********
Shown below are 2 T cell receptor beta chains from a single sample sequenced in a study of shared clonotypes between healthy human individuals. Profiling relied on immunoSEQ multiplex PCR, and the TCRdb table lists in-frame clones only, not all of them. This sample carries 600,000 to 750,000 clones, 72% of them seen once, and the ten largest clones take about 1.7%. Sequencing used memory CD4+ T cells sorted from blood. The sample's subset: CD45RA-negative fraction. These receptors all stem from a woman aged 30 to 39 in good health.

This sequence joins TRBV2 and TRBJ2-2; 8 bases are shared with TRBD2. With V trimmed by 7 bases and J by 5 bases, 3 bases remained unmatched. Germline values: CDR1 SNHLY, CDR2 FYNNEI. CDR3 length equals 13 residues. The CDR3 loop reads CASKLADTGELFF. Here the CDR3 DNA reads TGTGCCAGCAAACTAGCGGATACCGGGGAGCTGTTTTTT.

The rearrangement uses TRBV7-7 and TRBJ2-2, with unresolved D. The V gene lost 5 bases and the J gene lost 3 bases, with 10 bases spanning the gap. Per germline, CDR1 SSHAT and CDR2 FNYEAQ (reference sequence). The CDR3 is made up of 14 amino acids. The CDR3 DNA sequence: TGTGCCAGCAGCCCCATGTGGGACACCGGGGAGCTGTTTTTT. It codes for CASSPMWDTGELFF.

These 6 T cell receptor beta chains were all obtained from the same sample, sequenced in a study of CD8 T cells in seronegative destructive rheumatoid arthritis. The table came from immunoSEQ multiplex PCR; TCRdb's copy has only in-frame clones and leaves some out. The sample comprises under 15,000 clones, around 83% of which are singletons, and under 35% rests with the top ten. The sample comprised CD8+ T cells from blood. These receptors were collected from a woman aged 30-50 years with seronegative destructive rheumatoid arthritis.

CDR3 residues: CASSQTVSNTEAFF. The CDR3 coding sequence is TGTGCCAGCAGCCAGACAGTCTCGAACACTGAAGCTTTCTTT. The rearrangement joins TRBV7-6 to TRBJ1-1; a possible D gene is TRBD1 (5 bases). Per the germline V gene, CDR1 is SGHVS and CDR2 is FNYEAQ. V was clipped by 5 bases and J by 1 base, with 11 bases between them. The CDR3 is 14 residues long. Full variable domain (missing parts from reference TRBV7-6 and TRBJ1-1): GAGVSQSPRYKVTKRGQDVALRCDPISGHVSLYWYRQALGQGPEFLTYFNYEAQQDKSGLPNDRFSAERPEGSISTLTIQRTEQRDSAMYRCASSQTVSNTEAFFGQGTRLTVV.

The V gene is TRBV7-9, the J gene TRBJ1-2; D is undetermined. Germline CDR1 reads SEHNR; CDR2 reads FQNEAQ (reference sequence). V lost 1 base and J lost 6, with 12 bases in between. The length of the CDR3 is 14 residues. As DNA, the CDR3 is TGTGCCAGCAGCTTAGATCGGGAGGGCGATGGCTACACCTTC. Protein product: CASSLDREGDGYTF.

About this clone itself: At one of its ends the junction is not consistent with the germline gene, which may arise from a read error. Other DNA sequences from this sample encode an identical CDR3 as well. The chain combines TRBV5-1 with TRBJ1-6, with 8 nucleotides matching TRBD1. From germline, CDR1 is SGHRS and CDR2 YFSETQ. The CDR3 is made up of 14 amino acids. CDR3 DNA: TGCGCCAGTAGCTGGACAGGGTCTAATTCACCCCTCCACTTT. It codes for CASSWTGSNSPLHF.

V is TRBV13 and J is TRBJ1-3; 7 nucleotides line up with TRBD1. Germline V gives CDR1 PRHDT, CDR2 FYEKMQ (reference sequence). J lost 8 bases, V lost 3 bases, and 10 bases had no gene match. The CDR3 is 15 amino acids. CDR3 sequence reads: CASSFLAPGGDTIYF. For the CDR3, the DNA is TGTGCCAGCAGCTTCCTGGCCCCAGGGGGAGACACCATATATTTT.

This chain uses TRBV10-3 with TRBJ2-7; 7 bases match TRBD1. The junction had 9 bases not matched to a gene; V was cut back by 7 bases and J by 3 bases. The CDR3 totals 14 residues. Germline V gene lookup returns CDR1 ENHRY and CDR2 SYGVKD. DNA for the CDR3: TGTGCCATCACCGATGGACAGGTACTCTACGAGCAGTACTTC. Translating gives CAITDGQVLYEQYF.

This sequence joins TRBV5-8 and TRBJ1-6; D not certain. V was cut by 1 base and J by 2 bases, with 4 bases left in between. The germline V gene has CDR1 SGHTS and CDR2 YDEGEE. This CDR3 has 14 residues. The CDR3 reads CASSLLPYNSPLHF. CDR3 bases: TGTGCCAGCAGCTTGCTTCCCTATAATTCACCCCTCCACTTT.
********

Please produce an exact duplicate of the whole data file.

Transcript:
Shown below are 2 T cell receptor beta chains from a single sample sequenced in a study of shared clonotypes between healthy human individuals. Profiling relied on immunoSEQ multiplex PCR, and the TCRdb table lists in-frame clones only, not all of them. This sample carries 600,000 to 750,000 clones, 72% of them seen once, and the ten largest clones take about 1.7%. Sequencing used memory CD4+ T cells sorted from blood. The sample's subset: CD45RA-negative fraction. These receptors all stem from a woman aged 30 to 39 in good health.

This sequence joins TRBV2 and TRBJ2-2; 8 bases are shared with TRBD2. With V trimmed by 7 bases and J by 5 bases, 3 bases remained unmatched. Germline values: CDR1 SNHLY, CDR2 FYNNEI. CDR3 length equals 13 residues. The CDR3 loop reads CASKLADTGELFF. Here the CDR3 DNA reads TGTGCCAGCAAACTAGCGGATACCGGGGAGCTGTTTTTT.

The rearrangement uses TRBV7-7 and TRBJ2-2, with unresolved D. The V gene lost 5 bases and the J gene lost 3 bases, with 10 bases spanning the gap. Per germline, CDR1 SSHAT and CDR2 FNYEAQ (reference sequence). The CDR3 is made up of 14 amino acids. The CDR3 DNA sequence: TGTGCCAGCAGCCCCATGTGGGACACCGGGGAGCTGTTTTTT. It codes for CASSPMWDTGELFF.

These 6 T cell receptor beta chains were all obtained from the same sample, sequenced in a study of CD8 T cells in seronegative destructive rheumatoid arthritis. The table came from immunoSEQ multiplex PCR; TCRdb's copy has only in-frame clones and leaves some out. The sample comprises under 15,000 clones, around 83% of which are singletons, and under 35% rests with the top ten. The sample comprised CD8+ T cells from blood. These receptors were collected from a woman aged 30-50 years with seronegative destructive rheumatoid arthritis.

CDR3 residues: CASSQTVSNTEAFF. The CDR3 coding sequence is TGTGCCAGCAGCCAGACAGTCTCGAACACTGAAGCTTTCTTT. The rearrangement joins TRBV7-6 to TRBJ1-1; a possible D gene is TRBD1 (5 bases). Per the germline V gene, CDR1 is SGHVS and CDR2 is FNYEAQ. V was clipped by 5 bases and J by 1 base, with 11 bases between them. The CDR3 is 14 residues long. Full variable domain (missing parts from reference TRBV7-6 and TRBJ1-1): GAGVSQSPRYKVTKRGQDVALRCDPISGHVSLYWYRQALGQGPEFLTYFNYEAQQDKSGLPNDRFSAERPEGSISTLTIQRTEQRDSAMYRCASSQTVSNTEAFFGQGTRLTVV.

The V gene is TRBV7-9, the J gene TRBJ1-2; D is undetermined. Germline CDR1 reads SEHNR; CDR2 reads FQNEAQ (reference sequence). V lost 1 base and J lost 6, with 12 bases in between. The length of the CDR3 is 14 residues. As DNA, the CDR3 is TGTGCCAGCAGCTTAGATCGGGAGGGCGATGGCTACACCTTC. Protein product: CASSLDREGDGYTF.

About this clone itself: At one of its ends the junction is not consistent with the germline gene, which may arise from a read error. Other DNA sequences from this sample encode an identical CDR3 as well. The chain combines TRBV5-1 with TRBJ1-6, with 8 nucleotides matching TRBD1. From germline, CDR1 is SGHRS and CDR2 YFSETQ. The CDR3 is made up of 14 amino acids. CDR3 DNA: TGCGCCAGTAGCTGGACAGGGTCTAATTCACCCCTCCACTTT. It codes for CASSWTGSNSPLHF.

V is TRBV13 and J is TRBJ1-3; 7 nucleotides line up with TRBD1. Germline V gives CDR1 PRHDT, CDR2 FYEKMQ (reference sequence). J lost 8 bases, V lost 3 bases, and 10 bases had no gene match. The CDR3 is 15 amino acids. CDR3 sequence reads: CASSFLAPGGDTIYF. For the CDR3, the DNA is TGTGCCAGCAGCTTCCTGGCCCCAGGGGGAGACACCATATATTTT.

This chain uses TRBV10-3 with TRBJ2-7; 7 bases match TRBD1. The junction had 9 bases not matched to a gene; V was cut back by 7 bases and J by 3 bases. The CDR3 totals 14 residues. Germline V gene lookup returns CDR1 ENHRY and CDR2 SYGVKD. DNA for the CDR3: TGTGCCATCACCGATGGACAGGTACTCTACGAGCAGTACTTC. Translating gives CAITDGQVLYEQYF.

This sequence joins TRBV5-8 and TRBJ1-6; D not certain. V was cut by 1 base and J by 2 bases, with 4 bases left in between. The germline V gene has CDR1 SGHTS and CDR2 YDEGEE. This CDR3 has 14 residues. The CDR3 reads CASSLLPYNSPLHF. CDR3 bases: TGTGCCAGCAGCTTGCTTCCCTATAATTCACCCCTCCACTTT.